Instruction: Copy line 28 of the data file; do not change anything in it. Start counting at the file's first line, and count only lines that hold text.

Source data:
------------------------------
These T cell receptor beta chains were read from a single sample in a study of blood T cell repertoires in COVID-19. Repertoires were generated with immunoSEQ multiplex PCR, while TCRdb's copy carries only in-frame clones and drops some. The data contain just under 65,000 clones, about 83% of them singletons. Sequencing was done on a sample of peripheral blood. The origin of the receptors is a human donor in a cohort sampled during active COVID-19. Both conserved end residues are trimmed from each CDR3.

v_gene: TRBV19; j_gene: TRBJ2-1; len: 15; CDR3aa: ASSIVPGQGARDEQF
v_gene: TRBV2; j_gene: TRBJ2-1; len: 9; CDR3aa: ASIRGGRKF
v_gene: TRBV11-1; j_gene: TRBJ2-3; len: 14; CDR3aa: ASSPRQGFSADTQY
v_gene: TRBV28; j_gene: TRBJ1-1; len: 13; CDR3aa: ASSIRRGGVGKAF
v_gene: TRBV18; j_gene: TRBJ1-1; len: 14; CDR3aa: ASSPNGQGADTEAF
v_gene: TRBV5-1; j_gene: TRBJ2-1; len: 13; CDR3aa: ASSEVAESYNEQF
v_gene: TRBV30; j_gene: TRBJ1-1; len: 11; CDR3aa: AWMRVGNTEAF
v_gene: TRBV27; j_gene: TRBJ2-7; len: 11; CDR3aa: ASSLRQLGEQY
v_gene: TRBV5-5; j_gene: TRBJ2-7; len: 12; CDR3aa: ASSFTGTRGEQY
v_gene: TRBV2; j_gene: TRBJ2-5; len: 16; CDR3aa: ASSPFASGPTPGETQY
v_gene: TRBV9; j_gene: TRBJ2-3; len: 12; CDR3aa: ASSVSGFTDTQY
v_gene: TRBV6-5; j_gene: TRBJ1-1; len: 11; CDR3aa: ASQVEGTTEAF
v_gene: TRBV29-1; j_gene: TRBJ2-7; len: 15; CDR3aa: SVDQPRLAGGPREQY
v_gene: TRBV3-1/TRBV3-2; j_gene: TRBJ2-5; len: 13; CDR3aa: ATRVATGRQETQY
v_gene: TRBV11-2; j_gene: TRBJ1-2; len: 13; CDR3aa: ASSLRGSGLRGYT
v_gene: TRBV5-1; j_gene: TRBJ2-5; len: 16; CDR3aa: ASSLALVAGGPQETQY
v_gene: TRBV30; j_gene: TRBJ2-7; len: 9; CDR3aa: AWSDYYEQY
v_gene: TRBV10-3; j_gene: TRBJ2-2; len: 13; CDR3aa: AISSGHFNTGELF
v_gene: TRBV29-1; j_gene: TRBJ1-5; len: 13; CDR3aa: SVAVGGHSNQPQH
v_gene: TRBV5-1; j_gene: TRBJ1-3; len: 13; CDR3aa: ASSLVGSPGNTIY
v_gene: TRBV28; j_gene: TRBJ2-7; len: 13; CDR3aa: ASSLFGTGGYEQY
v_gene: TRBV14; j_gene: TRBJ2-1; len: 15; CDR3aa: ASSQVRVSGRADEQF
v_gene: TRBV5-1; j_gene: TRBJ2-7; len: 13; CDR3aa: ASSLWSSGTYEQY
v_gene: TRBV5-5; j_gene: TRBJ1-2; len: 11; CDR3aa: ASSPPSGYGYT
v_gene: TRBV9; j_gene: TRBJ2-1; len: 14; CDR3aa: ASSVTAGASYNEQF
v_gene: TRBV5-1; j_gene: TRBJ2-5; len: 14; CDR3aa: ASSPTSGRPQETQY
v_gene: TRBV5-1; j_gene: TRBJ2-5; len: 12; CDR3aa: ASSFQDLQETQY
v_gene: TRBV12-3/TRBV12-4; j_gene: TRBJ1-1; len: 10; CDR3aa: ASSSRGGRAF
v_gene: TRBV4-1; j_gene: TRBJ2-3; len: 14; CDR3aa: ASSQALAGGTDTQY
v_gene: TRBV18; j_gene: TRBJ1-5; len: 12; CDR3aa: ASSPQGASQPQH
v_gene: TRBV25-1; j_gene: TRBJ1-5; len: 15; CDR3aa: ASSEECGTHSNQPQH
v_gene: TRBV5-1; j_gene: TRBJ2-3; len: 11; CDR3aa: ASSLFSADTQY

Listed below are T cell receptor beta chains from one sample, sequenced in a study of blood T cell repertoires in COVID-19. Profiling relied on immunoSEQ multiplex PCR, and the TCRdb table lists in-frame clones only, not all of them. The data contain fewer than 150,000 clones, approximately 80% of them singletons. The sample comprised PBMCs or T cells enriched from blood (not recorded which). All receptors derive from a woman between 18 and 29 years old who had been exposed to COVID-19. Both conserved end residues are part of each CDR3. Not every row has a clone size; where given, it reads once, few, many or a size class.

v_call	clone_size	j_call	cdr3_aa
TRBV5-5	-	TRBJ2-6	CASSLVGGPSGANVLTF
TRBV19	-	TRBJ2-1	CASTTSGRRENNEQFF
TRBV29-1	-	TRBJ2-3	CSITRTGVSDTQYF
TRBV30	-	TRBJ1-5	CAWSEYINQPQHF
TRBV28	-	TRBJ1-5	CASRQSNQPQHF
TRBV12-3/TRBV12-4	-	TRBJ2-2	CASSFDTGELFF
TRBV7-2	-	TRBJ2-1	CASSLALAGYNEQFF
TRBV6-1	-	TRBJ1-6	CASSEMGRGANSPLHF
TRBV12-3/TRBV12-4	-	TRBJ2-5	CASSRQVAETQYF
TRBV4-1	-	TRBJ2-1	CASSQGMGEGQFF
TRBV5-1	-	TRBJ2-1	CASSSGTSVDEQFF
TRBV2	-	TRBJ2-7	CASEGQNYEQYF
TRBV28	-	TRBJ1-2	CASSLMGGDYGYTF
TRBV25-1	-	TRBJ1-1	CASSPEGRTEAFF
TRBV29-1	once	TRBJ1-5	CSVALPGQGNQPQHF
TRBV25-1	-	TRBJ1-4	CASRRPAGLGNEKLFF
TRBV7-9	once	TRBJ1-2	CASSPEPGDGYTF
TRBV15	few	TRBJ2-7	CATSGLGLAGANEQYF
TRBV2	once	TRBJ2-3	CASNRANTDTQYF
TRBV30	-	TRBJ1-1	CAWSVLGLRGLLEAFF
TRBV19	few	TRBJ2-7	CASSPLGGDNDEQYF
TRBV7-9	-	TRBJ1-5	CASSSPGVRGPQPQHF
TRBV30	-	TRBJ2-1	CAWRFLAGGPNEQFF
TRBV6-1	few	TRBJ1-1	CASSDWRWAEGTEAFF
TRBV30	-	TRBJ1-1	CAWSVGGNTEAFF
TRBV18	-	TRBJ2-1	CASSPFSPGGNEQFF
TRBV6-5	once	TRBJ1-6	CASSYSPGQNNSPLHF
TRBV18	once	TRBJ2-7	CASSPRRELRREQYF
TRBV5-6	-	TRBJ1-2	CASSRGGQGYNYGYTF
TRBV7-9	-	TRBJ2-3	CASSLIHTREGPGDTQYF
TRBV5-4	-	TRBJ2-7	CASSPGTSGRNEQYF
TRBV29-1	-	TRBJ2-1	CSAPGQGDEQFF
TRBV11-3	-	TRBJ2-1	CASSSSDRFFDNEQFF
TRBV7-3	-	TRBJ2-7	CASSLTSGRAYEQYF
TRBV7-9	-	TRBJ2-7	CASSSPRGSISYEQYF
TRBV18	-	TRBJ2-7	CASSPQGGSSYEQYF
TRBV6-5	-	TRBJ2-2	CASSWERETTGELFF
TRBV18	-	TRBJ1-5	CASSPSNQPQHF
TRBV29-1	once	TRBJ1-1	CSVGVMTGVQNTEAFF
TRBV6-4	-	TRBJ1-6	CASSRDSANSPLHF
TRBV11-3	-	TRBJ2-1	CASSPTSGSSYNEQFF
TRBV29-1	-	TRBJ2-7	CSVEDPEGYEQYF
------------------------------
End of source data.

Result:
v_gene: TRBV5-1; j_gene: TRBJ2-5; len: 12; CDR3aa: ASSFQDLQETQY